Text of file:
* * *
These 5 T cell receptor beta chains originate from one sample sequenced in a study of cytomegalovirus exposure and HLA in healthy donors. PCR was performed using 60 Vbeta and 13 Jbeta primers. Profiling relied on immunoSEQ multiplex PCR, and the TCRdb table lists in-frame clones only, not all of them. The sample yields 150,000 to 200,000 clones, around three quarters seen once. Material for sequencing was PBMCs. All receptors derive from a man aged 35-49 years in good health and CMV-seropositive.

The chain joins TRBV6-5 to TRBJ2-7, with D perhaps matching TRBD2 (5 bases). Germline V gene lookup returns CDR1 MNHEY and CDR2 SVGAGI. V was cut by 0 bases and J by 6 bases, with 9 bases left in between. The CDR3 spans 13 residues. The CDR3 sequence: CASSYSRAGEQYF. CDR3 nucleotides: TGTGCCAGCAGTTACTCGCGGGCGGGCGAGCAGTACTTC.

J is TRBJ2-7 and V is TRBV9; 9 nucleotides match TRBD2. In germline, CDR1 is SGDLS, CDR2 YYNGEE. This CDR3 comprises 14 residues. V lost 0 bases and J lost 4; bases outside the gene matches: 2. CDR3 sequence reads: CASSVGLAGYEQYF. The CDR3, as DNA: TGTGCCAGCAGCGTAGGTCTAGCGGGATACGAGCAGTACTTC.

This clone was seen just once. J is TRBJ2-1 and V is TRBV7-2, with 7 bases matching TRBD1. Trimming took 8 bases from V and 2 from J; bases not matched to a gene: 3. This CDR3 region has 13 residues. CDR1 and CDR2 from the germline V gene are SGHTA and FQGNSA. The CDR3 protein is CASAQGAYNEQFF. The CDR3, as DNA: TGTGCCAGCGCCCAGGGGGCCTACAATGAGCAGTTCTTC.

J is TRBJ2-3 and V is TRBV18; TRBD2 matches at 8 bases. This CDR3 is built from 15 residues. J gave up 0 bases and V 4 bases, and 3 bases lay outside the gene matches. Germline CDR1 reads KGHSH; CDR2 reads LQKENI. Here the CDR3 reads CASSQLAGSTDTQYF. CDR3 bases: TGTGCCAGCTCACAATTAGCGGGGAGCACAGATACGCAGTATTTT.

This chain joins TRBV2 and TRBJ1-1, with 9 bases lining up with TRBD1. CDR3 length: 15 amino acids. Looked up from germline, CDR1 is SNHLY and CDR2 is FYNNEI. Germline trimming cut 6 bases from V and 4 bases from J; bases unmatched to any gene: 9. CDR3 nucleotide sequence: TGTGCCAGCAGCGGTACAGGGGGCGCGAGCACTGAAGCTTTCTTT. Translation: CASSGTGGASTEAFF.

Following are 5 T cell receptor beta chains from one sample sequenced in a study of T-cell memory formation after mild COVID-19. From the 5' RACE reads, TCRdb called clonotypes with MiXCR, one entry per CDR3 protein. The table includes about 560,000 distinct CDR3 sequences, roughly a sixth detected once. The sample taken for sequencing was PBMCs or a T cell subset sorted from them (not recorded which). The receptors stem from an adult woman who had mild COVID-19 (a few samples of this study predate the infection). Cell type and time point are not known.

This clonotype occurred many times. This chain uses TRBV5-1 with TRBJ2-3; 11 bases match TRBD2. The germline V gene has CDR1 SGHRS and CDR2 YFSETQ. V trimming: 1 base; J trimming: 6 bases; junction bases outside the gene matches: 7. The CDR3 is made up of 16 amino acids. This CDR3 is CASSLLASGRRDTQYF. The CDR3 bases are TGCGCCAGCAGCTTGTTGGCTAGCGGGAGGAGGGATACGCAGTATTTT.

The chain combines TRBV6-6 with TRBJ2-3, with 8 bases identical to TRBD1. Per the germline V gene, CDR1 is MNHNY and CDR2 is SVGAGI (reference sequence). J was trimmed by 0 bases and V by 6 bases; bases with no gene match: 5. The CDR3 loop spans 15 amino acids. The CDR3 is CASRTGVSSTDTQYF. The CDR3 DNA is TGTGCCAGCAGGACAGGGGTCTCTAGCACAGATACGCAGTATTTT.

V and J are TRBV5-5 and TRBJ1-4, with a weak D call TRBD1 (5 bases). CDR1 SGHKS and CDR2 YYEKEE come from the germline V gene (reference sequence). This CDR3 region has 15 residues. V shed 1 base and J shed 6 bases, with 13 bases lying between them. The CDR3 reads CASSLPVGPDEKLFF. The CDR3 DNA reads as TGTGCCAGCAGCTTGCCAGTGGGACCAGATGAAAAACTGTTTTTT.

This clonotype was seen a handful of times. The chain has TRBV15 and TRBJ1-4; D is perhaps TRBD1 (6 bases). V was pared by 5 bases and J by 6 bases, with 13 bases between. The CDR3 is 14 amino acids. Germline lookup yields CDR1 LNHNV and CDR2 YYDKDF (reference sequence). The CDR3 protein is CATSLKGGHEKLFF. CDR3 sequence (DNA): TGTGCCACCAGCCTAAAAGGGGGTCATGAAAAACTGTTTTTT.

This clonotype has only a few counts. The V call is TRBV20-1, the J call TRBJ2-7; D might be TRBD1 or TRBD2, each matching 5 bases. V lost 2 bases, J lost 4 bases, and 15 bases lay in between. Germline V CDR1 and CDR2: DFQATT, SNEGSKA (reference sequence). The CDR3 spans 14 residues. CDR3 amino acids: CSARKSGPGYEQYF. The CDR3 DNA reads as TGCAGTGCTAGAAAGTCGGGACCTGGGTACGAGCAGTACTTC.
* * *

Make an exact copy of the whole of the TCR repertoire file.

These 5 T cell receptor beta chains originate from one sample sequenced in a study of cytomegalovirus exposure and HLA in healthy donors. PCR was performed using 60 Vbeta and 13 Jbeta primers. Profiling relied on immunoSEQ multiplex PCR, and the TCRdb table lists in-frame clones only, not all of them. The sample yields 150,000 to 200,000 clones, around three quarters seen once. Material for sequencing was PBMCs. All receptors derive from a man aged 35-49 years in good health and CMV-seropositive.

The chain joins TRBV6-5 to TRBJ2-7, with D perhaps matching TRBD2 (5 bases). Germline V gene lookup returns CDR1 MNHEY and CDR2 SVGAGI. V was cut by 0 bases and J by 6 bases, with 9 bases left in between. The CDR3 spans 13 residues. The CDR3 sequence: CASSYSRAGEQYF. CDR3 nucleotides: TGTGCCAGCAGTTACTCGCGGGCGGGCGAGCAGTACTTC.

J is TRBJ2-7 and V is TRBV9; 9 nucleotides match TRBD2. In germline, CDR1 is SGDLS, CDR2 YYNGEE. This CDR3 comprises 14 residues. V lost 0 bases and J lost 4; bases outside the gene matches: 2. CDR3 sequence reads: CASSVGLAGYEQYF. The CDR3, as DNA: TGTGCCAGCAGCGTAGGTCTAGCGGGATACGAGCAGTACTTC.

This clone was seen just once. J is TRBJ2-1 and V is TRBV7-2, with 7 bases matching TRBD1. Trimming took 8 bases from V and 2 from J; bases not matched to a gene: 3. This CDR3 region has 13 residues. CDR1 and CDR2 from the germline V gene are SGHTA and FQGNSA. The CDR3 protein is CASAQGAYNEQFF. The CDR3, as DNA: TGTGCCAGCGCCCAGGGGGCCTACAATGAGCAGTTCTTC.

J is TRBJ2-3 and V is TRBV18; TRBD2 matches at 8 bases. This CDR3 is built from 15 residues. J gave up 0 bases and V 4 bases, and 3 bases lay outside the gene matches. Germline CDR1 reads KGHSH; CDR2 reads LQKENI. Here the CDR3 reads CASSQLAGSTDTQYF. CDR3 bases: TGTGCCAGCTCACAATTAGCGGGGAGCACAGATACGCAGTATTTT.

This chain joins TRBV2 and TRBJ1-1, with 9 bases lining up with TRBD1. CDR3 length: 15 amino acids. Looked up from germline, CDR1 is SNHLY and CDR2 is FYNNEI. Germline trimming cut 6 bases from V and 4 bases from J; bases unmatched to any gene: 9. CDR3 nucleotide sequence: TGTGCCAGCAGCGGTACAGGGGGCGCGAGCACTGAAGCTTTCTTT. Translation: CASSGTGGASTEAFF.

Following are 5 T cell receptor beta chains from one sample sequenced in a study of T-cell memory formation after mild COVID-19. From the 5' RACE reads, TCRdb called clonotypes with MiXCR, one entry per CDR3 protein. The table includes about 560,000 distinct CDR3 sequences, roughly a sixth detected once. The sample taken for sequencing was PBMCs or a T cell subset sorted from them (not recorded which). The receptors stem from an adult woman who had mild COVID-19 (a few samples of this study predate the infection). Cell type and time point are not known.

This clonotype occurred many times. This chain uses TRBV5-1 with TRBJ2-3; 11 bases match TRBD2. The germline V gene has CDR1 SGHRS and CDR2 YFSETQ. V trimming: 1 base; J trimming: 6 bases; junction bases outside the gene matches: 7. The CDR3 is made up of 16 amino acids. This CDR3 is CASSLLASGRRDTQYF. The CDR3 bases are TGCGCCAGCAGCTTGTTGGCTAGCGGGAGGAGGGATACGCAGTATTTT.

The chain combines TRBV6-6 with TRBJ2-3, with 8 bases identical to TRBD1. Per the germline V gene, CDR1 is MNHNY and CDR2 is SVGAGI (reference sequence). J was trimmed by 0 bases and V by 6 bases; bases with no gene match: 5. The CDR3 loop spans 15 amino acids. The CDR3 is CASRTGVSSTDTQYF. The CDR3 DNA is TGTGCCAGCAGGACAGGGGTCTCTAGCACAGATACGCAGTATTTT.

V and J are TRBV5-5 and TRBJ1-4, with a weak D call TRBD1 (5 bases). CDR1 SGHKS and CDR2 YYEKEE come from the germline V gene (reference sequence). This CDR3 region has 15 residues. V shed 1 base and J shed 6 bases, with 13 bases lying between them. The CDR3 reads CASSLPVGPDEKLFF. The CDR3 DNA reads as TGTGCCAGCAGCTTGCCAGTGGGACCAGATGAAAAACTGTTTTTT.

This clonotype was seen a handful of times. The chain has TRBV15 and TRBJ1-4; D is perhaps TRBD1 (6 bases). V was pared by 5 bases and J by 6 bases, with 13 bases between. The CDR3 is 14 amino acids. Germline lookup yields CDR1 LNHNV and CDR2 YYDKDF (reference sequence). The CDR3 protein is CATSLKGGHEKLFF. CDR3 sequence (DNA): TGTGCCACCAGCCTAAAAGGGGGTCATGAAAAACTGTTTTTT.

This clonotype has only a few counts. The V call is TRBV20-1, the J call TRBJ2-7; D might be TRBD1 or TRBD2, each matching 5 bases. V lost 2 bases, J lost 4 bases, and 15 bases lay in between. Germline V CDR1 and CDR2: DFQATT, SNEGSKA (reference sequence). The CDR3 spans 14 residues. CDR3 amino acids: CSARKSGPGYEQYF. The CDR3 DNA reads as TGCAGTGCTAGAAAGTCGGGACCTGGGTACGAGCAGTACTTC.